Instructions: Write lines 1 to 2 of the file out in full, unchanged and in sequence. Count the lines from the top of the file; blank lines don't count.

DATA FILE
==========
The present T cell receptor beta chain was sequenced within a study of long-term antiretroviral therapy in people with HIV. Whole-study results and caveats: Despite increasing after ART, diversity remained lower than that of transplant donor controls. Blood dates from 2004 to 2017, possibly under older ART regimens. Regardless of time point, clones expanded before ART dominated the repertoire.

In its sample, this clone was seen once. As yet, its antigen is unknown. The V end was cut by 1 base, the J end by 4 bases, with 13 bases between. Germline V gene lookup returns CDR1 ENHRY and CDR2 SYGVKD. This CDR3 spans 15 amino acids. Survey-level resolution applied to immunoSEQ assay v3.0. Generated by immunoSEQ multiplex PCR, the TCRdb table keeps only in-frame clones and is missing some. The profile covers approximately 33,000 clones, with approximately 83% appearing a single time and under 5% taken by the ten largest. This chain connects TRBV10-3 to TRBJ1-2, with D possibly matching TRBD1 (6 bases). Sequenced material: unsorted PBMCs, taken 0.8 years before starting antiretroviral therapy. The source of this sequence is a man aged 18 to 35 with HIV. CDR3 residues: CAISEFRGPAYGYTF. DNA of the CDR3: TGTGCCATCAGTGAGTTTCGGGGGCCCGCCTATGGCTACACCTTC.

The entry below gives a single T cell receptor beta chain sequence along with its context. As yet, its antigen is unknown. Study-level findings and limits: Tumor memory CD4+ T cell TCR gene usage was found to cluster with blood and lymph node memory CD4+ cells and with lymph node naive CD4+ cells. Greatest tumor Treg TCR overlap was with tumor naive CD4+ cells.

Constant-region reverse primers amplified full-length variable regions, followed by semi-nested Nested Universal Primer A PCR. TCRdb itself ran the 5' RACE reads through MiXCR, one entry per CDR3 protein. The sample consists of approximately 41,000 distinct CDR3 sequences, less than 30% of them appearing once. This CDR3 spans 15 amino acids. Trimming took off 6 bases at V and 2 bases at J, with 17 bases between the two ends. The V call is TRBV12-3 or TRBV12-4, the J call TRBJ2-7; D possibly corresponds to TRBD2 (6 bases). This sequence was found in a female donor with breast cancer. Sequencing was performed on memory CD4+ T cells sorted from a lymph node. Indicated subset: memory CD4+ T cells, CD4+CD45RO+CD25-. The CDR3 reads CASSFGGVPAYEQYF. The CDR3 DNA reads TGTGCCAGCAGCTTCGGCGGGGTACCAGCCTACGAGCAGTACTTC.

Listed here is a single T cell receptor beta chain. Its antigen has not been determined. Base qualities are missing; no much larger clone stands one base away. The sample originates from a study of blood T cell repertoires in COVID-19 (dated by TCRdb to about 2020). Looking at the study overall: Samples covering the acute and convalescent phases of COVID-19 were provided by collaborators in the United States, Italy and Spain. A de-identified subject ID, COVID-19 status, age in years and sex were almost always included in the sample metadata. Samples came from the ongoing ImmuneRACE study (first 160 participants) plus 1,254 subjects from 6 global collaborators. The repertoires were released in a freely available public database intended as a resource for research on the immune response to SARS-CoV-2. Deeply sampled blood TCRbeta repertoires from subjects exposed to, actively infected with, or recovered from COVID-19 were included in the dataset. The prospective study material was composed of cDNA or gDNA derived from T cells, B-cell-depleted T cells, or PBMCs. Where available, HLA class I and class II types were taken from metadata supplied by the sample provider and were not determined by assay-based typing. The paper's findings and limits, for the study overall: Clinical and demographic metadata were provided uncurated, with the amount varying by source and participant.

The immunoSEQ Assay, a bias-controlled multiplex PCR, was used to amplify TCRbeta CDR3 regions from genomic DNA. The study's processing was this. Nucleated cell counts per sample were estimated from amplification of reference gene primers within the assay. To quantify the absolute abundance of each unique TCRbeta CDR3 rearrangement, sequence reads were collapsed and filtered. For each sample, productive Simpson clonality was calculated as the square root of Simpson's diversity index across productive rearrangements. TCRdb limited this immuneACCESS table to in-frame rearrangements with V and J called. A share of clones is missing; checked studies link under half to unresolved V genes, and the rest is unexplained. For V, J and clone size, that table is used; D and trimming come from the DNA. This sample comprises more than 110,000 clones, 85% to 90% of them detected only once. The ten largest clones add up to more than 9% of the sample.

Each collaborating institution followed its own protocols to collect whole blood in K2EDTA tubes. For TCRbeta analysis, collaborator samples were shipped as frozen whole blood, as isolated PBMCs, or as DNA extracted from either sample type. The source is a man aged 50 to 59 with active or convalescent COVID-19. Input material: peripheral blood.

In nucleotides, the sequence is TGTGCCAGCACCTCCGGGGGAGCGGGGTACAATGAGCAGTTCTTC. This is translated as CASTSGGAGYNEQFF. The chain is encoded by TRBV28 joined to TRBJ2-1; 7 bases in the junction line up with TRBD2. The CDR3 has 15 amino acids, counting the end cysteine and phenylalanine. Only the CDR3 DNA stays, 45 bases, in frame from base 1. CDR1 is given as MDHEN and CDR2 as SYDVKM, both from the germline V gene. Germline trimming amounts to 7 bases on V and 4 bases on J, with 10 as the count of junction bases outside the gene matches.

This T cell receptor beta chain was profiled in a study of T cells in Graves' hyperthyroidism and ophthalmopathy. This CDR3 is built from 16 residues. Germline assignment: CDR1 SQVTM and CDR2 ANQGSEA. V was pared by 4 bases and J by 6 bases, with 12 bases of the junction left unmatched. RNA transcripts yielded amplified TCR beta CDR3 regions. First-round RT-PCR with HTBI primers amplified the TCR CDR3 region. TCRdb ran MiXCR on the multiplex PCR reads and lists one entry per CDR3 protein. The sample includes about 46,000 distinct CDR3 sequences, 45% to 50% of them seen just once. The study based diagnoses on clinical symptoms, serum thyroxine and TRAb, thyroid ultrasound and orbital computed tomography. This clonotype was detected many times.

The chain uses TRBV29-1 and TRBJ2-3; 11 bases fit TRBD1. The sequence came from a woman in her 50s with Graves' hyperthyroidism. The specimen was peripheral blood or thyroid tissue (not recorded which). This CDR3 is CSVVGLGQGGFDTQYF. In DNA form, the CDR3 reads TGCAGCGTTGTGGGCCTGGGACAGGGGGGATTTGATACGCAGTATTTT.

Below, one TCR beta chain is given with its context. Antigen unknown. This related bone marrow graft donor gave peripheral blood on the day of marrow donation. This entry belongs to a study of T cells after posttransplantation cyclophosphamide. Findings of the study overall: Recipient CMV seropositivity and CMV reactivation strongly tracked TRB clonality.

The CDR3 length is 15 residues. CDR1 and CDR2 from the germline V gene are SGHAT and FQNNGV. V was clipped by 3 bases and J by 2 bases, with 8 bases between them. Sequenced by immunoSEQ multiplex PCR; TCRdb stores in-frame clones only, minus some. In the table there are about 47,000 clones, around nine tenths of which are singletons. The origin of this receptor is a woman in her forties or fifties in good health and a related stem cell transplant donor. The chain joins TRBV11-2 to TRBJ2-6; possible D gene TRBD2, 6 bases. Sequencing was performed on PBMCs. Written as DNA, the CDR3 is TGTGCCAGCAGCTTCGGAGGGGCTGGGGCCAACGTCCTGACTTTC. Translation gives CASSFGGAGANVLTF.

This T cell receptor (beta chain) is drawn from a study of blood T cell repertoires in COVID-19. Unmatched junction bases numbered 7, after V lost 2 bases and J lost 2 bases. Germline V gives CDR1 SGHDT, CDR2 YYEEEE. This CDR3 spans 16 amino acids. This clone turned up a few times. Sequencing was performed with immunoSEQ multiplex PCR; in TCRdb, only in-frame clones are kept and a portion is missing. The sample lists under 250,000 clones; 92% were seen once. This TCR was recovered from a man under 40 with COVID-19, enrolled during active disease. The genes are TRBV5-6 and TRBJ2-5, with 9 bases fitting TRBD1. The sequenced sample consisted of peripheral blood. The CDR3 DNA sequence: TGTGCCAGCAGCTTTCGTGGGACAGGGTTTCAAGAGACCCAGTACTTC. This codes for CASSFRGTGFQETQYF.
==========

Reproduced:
The present T cell receptor beta chain was sequenced within a study of long-term antiretroviral therapy in people with HIV. Whole-study results and caveats: Despite increasing after ART, diversity remained lower than that of transplant donor controls. Blood dates from 2004 to 2017, possibly under older ART regimens. Regardless of time point, clones expanded before ART dominated the repertoire.

In its sample, this clone was seen once. As yet, its antigen is unknown. The V end was cut by 1 base, the J end by 4 bases, with 13 bases between. Germline V gene lookup returns CDR1 ENHRY and CDR2 SYGVKD. This CDR3 spans 15 amino acids. Survey-level resolution applied to immunoSEQ assay v3.0. Generated by immunoSEQ multiplex PCR, the TCRdb table keeps only in-frame clones and is missing some. The profile covers approximately 33,000 clones, with approximately 83% appearing a single time and under 5% taken by the ten largest. This chain connects TRBV10-3 to TRBJ1-2, with D possibly matching TRBD1 (6 bases). Sequenced material: unsorted PBMCs, taken 0.8 years before starting antiretroviral therapy. The source of this sequence is a man aged 18 to 35 with HIV. CDR3 residues: CAISEFRGPAYGYTF. DNA of the CDR3: TGTGCCATCAGTGAGTTTCGGGGGCCCGCCTATGGCTACACCTTC.